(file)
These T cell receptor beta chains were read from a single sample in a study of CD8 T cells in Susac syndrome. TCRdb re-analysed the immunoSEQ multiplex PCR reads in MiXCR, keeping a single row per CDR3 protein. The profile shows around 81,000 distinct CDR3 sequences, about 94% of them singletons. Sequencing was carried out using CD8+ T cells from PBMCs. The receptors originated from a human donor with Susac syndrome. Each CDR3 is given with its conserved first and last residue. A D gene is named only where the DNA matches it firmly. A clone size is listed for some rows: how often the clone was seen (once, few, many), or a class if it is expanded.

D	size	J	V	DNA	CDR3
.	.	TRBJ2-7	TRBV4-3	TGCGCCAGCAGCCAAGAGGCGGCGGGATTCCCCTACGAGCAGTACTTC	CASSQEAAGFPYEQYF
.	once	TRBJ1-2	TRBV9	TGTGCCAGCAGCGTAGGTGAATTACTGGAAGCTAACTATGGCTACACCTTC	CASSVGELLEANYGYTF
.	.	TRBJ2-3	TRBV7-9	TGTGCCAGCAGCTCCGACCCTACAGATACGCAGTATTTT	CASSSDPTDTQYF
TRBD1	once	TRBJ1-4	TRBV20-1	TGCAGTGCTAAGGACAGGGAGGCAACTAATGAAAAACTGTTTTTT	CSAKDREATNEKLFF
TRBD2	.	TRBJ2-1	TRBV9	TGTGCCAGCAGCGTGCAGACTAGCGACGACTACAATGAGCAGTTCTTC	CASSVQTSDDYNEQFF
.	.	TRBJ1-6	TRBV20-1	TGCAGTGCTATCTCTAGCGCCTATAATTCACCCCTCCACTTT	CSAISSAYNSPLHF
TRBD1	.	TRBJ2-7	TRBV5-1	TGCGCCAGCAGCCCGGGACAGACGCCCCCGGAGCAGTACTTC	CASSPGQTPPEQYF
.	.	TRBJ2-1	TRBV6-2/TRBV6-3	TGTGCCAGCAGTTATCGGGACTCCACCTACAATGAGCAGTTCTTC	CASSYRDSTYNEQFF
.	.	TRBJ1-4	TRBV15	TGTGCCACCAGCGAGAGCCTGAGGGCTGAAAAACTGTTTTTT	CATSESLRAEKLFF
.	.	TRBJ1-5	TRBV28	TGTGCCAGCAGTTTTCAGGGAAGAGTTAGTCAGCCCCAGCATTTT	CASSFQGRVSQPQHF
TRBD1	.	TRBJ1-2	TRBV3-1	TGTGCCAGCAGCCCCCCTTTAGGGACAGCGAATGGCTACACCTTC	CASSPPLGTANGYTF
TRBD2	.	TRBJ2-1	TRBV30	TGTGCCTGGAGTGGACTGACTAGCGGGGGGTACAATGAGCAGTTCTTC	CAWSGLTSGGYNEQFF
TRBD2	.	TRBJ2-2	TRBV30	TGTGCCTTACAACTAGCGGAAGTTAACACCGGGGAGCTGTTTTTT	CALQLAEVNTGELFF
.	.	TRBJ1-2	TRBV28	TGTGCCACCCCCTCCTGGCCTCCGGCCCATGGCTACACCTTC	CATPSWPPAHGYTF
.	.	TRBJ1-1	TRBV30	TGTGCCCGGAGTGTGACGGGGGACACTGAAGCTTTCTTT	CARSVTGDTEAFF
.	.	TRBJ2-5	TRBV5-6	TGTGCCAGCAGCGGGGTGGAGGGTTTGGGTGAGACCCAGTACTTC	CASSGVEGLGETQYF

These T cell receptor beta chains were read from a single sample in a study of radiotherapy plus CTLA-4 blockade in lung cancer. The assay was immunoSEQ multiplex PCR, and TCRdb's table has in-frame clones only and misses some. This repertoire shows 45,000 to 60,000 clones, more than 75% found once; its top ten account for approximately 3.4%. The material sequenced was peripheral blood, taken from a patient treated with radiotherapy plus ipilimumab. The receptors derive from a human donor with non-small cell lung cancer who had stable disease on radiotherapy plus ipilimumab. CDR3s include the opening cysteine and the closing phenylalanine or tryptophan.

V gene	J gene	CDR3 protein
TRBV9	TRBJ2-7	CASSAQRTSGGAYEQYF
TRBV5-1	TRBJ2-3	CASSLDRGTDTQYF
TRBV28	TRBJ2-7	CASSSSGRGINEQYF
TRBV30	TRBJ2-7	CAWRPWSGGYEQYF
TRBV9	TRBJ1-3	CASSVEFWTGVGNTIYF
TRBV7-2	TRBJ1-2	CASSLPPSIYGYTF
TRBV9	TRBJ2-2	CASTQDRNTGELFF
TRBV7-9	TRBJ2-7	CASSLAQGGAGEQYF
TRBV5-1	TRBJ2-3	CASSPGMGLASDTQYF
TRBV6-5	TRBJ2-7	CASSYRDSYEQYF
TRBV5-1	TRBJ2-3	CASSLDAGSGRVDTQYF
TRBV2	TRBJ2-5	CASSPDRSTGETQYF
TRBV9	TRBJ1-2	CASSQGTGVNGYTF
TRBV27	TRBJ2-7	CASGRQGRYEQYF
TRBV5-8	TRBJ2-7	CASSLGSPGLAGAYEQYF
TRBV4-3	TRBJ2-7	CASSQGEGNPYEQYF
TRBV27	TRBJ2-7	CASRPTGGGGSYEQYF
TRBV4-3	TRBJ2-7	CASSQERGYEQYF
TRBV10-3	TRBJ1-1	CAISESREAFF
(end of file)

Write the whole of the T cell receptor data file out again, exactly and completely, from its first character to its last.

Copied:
These T cell receptor beta chains were read from a single sample in a study of CD8 T cells in Susac syndrome. TCRdb re-analysed the immunoSEQ multiplex PCR reads in MiXCR, keeping a single row per CDR3 protein. The profile shows around 81,000 distinct CDR3 sequences, about 94% of them singletons. Sequencing was carried out using CD8+ T cells from PBMCs. The receptors originated from a human donor with Susac syndrome. Each CDR3 is given with its conserved first and last residue. A D gene is named only where the DNA matches it firmly. A clone size is listed for some rows: how often the clone was seen (once, few, many), or a class if it is expanded.

D	size	J	V	DNA	CDR3
.	.	TRBJ2-7	TRBV4-3	TGCGCCAGCAGCCAAGAGGCGGCGGGATTCCCCTACGAGCAGTACTTC	CASSQEAAGFPYEQYF
.	once	TRBJ1-2	TRBV9	TGTGCCAGCAGCGTAGGTGAATTACTGGAAGCTAACTATGGCTACACCTTC	CASSVGELLEANYGYTF
.	.	TRBJ2-3	TRBV7-9	TGTGCCAGCAGCTCCGACCCTACAGATACGCAGTATTTT	CASSSDPTDTQYF
TRBD1	once	TRBJ1-4	TRBV20-1	TGCAGTGCTAAGGACAGGGAGGCAACTAATGAAAAACTGTTTTTT	CSAKDREATNEKLFF
TRBD2	.	TRBJ2-1	TRBV9	TGTGCCAGCAGCGTGCAGACTAGCGACGACTACAATGAGCAGTTCTTC	CASSVQTSDDYNEQFF
.	.	TRBJ1-6	TRBV20-1	TGCAGTGCTATCTCTAGCGCCTATAATTCACCCCTCCACTTT	CSAISSAYNSPLHF
TRBD1	.	TRBJ2-7	TRBV5-1	TGCGCCAGCAGCCCGGGACAGACGCCCCCGGAGCAGTACTTC	CASSPGQTPPEQYF
.	.	TRBJ2-1	TRBV6-2/TRBV6-3	TGTGCCAGCAGTTATCGGGACTCCACCTACAATGAGCAGTTCTTC	CASSYRDSTYNEQFF
.	.	TRBJ1-4	TRBV15	TGTGCCACCAGCGAGAGCCTGAGGGCTGAAAAACTGTTTTTT	CATSESLRAEKLFF
.	.	TRBJ1-5	TRBV28	TGTGCCAGCAGTTTTCAGGGAAGAGTTAGTCAGCCCCAGCATTTT	CASSFQGRVSQPQHF
TRBD1	.	TRBJ1-2	TRBV3-1	TGTGCCAGCAGCCCCCCTTTAGGGACAGCGAATGGCTACACCTTC	CASSPPLGTANGYTF
TRBD2	.	TRBJ2-1	TRBV30	TGTGCCTGGAGTGGACTGACTAGCGGGGGGTACAATGAGCAGTTCTTC	CAWSGLTSGGYNEQFF
TRBD2	.	TRBJ2-2	TRBV30	TGTGCCTTACAACTAGCGGAAGTTAACACCGGGGAGCTGTTTTTT	CALQLAEVNTGELFF
.	.	TRBJ1-2	TRBV28	TGTGCCACCCCCTCCTGGCCTCCGGCCCATGGCTACACCTTC	CATPSWPPAHGYTF
.	.	TRBJ1-1	TRBV30	TGTGCCCGGAGTGTGACGGGGGACACTGAAGCTTTCTTT	CARSVTGDTEAFF
.	.	TRBJ2-5	TRBV5-6	TGTGCCAGCAGCGGGGTGGAGGGTTTGGGTGAGACCCAGTACTTC	CASSGVEGLGETQYF

These T cell receptor beta chains were read from a single sample in a study of radiotherapy plus CTLA-4 blockade in lung cancer. The assay was immunoSEQ multiplex PCR, and TCRdb's table has in-frame clones only and misses some. This repertoire shows 45,000 to 60,000 clones, more than 75% found once; its top ten account for approximately 3.4%. The material sequenced was peripheral blood, taken from a patient treated with radiotherapy plus ipilimumab. The receptors derive from a human donor with non-small cell lung cancer who had stable disease on radiotherapy plus ipilimumab. CDR3s include the opening cysteine and the closing phenylalanine or tryptophan.

V gene	J gene	CDR3 protein
TRBV9	TRBJ2-7	CASSAQRTSGGAYEQYF
TRBV5-1	TRBJ2-3	CASSLDRGTDTQYF
TRBV28	TRBJ2-7	CASSSSGRGINEQYF
TRBV30	TRBJ2-7	CAWRPWSGGYEQYF
TRBV9	TRBJ1-3	CASSVEFWTGVGNTIYF
TRBV7-2	TRBJ1-2	CASSLPPSIYGYTF
TRBV9	TRBJ2-2	CASTQDRNTGELFF
TRBV7-9	TRBJ2-7	CASSLAQGGAGEQYF
TRBV5-1	TRBJ2-3	CASSPGMGLASDTQYF
TRBV6-5	TRBJ2-7	CASSYRDSYEQYF
TRBV5-1	TRBJ2-3	CASSLDAGSGRVDTQYF
TRBV2	TRBJ2-5	CASSPDRSTGETQYF
TRBV9	TRBJ1-2	CASSQGTGVNGYTF
TRBV27	TRBJ2-7	CASGRQGRYEQYF
TRBV5-8	TRBJ2-7	CASSLGSPGLAGAYEQYF
TRBV4-3	TRBJ2-7	CASSQGEGNPYEQYF
TRBV27	TRBJ2-7	CASRPTGGGGSYEQYF
TRBV4-3	TRBJ2-7	CASSQERGYEQYF
TRBV10-3	TRBJ1-1	CAISESREAFF